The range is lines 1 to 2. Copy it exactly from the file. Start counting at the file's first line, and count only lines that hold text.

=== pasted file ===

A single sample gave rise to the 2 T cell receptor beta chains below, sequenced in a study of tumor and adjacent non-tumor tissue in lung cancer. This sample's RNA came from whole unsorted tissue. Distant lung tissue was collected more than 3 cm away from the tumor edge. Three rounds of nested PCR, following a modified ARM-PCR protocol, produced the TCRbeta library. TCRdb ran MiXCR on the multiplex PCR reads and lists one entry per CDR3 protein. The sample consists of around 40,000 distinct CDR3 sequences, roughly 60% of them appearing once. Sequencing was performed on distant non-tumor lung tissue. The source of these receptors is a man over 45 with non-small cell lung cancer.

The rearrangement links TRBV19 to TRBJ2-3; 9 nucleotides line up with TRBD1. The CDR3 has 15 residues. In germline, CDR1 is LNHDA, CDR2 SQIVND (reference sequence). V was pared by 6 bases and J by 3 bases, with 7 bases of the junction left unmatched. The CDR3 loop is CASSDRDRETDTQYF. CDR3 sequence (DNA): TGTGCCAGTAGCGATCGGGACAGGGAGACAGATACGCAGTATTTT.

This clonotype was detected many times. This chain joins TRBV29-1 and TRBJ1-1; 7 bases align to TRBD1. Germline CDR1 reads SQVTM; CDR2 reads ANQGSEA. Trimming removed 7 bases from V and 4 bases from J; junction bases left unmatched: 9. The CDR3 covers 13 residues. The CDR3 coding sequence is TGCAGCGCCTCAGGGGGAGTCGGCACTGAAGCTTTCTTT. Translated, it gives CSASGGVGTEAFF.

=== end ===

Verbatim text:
A single sample gave rise to the 2 T cell receptor beta chains below, sequenced in a study of tumor and adjacent non-tumor tissue in lung cancer. This sample's RNA came from whole unsorted tissue. Distant lung tissue was collected more than 3 cm away from the tumor edge. Three rounds of nested PCR, following a modified ARM-PCR protocol, produced the TCRbeta library. TCRdb ran MiXCR on the multiplex PCR reads and lists one entry per CDR3 protein. The sample consists of around 40,000 distinct CDR3 sequences, roughly 60% of them appearing once. Sequencing was performed on distant non-tumor lung tissue. The source of these receptors is a man over 45 with non-small cell lung cancer.

The rearrangement links TRBV19 to TRBJ2-3; 9 nucleotides line up with TRBD1. The CDR3 has 15 residues. In germline, CDR1 is LNHDA, CDR2 SQIVND (reference sequence). V was pared by 6 bases and J by 3 bases, with 7 bases of the junction left unmatched. The CDR3 loop is CASSDRDRETDTQYF. CDR3 sequence (DNA): TGTGCCAGTAGCGATCGGGACAGGGAGACAGATACGCAGTATTTT.